Category Archives: Trains

Managing Marginality in Railway Stations: Beyond the Welfare and Social Control Debate

Abstract

How to rid railway stations of the marginalized people who congregate in them? This is the problem faced by railway companies which are seeking to maximize the commercial drawing power of their spaces. The limitations of a strictly repressive policy are prompting railway companies to fund non‐profit community‐based organizations to carry out social policies aimed at the marginalized. Based on two studies in the railway stations of Lyon and Milan, the article analyses how this strategy was implemented

Source: Managing Marginality in Railway Stations: Beyond the Welfare and Social Control Debate

Hidden Histories: Atherton’s Council Houses

“You lived on Hag Fold? You were posh you!…”

April 2020 marks the centenary of a forgotten event but an event which nonetheless changed thousands of lives. On the 14th April 1920, Atherton’s first four council-built houses were occupied by their tenants. Nowadays this might seem trivial but we cannot underestimate the huge impact social housing had on living conditions. This was a ground-breaking […]

Hidden Histories: Atherton’s Council Houses

Passengers Name c2c as Britain’s Best Rail Service

c2c passengers are the most satisfied commuters in the country, according to the latest research from independent watchdog Transport Focus. The Transport Focus survey, which interviewed over 5,000 rail passengers across the country, revealed that c2c tops the league with 95% overall satisfaction rate amongst the passengers surveyed. Additionally, c2c tops the league for passenger…

Passengers Name c2c as Britain’s Best Rail Service

Deaths of visually impaired people sparks questions about safety at railway crossings in Japan

Barrier Free Japan

By Barrier Free Japan

January 9 2022

JAPAN Recent incidents at railway crossings in Japan involving people with disabilities have led people to ask how such incidents can be avoided.

Such tragedies are becoming a common occurrence in Japan. For example, on January 28th 2021, a local group for visually impaired people submitted a request to Tobu Railway to strengthen measures to prevent falls after an accident in which a visually impaired man fell and died at a station in Itabashi Ward, Tokyo.

This accident occurred on January 28 2021, when a visually impaired man in his 60s fell on to a railroad track at Shimo-Akatsuka Station on the Tobu-Tojo Line in Itabashi Ward and was hit by a train and died.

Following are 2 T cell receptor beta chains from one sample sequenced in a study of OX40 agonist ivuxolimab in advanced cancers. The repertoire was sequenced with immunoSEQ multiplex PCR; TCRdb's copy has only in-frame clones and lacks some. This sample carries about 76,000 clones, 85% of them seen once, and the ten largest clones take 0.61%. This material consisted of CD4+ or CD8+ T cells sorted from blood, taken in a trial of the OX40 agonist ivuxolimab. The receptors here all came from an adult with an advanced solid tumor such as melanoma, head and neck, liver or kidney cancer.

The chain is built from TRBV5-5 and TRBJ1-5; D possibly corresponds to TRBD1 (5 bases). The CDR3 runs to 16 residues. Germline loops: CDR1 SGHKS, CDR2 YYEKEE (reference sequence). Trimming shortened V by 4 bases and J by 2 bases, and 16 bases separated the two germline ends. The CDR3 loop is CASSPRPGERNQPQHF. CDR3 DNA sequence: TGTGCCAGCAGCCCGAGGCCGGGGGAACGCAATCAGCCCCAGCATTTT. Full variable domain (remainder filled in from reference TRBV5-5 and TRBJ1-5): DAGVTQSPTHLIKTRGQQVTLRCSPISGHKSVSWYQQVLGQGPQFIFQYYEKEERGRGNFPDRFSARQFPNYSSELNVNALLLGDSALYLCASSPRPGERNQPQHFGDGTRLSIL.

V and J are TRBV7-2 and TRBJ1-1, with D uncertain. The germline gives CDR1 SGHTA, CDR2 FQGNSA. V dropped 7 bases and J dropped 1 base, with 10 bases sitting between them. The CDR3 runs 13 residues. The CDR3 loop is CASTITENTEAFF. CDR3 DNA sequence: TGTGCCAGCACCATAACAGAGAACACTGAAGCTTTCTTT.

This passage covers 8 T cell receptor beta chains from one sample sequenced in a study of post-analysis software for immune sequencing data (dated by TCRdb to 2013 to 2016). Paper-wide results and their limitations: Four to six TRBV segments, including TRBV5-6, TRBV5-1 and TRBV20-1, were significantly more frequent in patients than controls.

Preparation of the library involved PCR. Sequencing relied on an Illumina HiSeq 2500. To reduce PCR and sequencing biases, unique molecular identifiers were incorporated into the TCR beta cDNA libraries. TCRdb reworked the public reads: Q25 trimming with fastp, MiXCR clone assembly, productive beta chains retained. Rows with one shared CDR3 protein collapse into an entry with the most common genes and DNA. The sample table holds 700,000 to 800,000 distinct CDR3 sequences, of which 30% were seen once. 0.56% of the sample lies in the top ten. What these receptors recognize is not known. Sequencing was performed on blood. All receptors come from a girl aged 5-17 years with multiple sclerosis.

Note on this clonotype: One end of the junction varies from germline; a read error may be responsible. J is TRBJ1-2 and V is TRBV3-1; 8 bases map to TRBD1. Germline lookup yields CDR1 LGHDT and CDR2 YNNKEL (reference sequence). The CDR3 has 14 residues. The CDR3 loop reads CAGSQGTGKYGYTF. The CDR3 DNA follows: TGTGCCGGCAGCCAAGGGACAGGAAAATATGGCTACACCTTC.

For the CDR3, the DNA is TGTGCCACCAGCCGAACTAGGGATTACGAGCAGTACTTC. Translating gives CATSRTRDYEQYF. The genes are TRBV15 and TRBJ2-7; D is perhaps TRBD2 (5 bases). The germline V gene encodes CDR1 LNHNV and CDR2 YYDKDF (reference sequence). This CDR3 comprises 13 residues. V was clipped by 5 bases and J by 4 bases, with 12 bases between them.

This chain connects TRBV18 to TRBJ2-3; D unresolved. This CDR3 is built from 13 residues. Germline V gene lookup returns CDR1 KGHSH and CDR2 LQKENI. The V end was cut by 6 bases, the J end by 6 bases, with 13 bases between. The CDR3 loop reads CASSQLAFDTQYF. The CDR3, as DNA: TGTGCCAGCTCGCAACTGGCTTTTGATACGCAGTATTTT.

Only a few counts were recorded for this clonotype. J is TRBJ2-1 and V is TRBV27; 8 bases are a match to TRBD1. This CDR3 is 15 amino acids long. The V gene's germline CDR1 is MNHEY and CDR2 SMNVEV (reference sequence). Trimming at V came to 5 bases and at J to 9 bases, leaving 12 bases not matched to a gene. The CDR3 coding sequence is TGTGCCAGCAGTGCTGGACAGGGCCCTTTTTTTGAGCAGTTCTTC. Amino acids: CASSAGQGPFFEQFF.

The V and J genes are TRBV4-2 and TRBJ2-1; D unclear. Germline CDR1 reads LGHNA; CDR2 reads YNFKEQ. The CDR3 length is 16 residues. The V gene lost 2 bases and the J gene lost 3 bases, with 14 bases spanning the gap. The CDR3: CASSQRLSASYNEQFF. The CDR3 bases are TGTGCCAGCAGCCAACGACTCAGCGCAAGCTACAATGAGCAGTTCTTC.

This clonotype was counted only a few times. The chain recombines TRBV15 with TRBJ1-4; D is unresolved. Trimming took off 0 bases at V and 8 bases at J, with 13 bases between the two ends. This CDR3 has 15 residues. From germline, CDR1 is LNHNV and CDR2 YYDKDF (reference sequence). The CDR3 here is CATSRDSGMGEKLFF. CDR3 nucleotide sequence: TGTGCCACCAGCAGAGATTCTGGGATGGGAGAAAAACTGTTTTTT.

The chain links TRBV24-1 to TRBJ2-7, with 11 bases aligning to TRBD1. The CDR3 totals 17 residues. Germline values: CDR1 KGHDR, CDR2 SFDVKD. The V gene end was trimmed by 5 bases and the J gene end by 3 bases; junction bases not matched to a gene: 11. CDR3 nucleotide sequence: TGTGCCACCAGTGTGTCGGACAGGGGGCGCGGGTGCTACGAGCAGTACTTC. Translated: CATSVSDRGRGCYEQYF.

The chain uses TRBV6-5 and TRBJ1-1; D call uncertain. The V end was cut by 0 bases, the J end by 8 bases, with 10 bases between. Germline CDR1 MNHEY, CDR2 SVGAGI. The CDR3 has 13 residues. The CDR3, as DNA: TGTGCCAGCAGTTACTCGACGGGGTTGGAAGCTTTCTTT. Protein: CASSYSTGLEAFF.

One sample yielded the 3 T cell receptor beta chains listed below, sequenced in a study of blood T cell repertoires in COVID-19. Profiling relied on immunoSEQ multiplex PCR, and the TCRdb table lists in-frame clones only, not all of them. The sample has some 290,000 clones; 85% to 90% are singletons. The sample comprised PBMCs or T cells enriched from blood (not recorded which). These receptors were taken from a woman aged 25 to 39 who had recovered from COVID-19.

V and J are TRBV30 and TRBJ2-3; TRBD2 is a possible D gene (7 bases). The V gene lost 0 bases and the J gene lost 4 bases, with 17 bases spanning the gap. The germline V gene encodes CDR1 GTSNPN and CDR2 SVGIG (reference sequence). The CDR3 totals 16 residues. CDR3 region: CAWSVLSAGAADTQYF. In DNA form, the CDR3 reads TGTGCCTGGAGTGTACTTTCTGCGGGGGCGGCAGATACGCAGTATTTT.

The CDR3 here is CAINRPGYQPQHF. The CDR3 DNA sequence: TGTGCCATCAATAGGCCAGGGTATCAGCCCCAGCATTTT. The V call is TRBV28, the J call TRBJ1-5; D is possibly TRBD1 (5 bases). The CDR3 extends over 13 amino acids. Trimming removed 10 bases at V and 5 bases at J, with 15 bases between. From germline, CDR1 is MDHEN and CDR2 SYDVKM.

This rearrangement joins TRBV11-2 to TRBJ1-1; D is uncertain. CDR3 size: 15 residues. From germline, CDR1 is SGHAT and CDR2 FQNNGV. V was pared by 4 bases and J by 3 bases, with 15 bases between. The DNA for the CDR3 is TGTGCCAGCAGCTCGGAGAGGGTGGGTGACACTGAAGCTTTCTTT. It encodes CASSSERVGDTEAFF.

Three months before the accident, groups representing the visually impaired in Itabashi Ward and Toshima Ward submitted a request to Tobu Railway to strengthen fall prevention measures…

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Accessibility and informational barriers to an age friendly railway

 Being mobile and able to travel in later life is linked to a good quality of life. Against a backdrop of an increase in the number of older people in the UK and an increase in the amount of travel per person for this age group, the number of older people using the railway is in decline. The purpose of this paper was to report on an investigation on issues around accessibility and information provision for older rail passengers.

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Source: Centre for Policy on Ageing – Ageinfo211029208

JR West Develops Automatic Ramp for Wheelchair Passengers

The system automatically extends a stainless ramp when a train arrives at a station platform.
This is the first device in Japan that simultaneously eliminates any vertical or horizontal gap between the platform and the train door

Barrier Free Japan

From Jiji Press

November 17 2021

OSAKA – West Japan Railway Co said Wednesday that it has developed an automatic ramp system designed to help wheelchair users get on and off trains. The system automatically extends a stainless ramp when a train arrives at a station platform.

This is the first device in Japan that simultaneously eliminates any vertical or horizontal gap between the platform and the train door, according to the company, better known as JR West.

JR West plans to conduct demonstration tests until February next year, aiming to put it into practical use in a few years.

The ramp is about 3.6 meters wide and some 1.5 meters long. When a censor at a station detects that a train has stopped, the ramp installed at the end of the platform will automatically come out in about five seconds, causing no delay in the train schedule.

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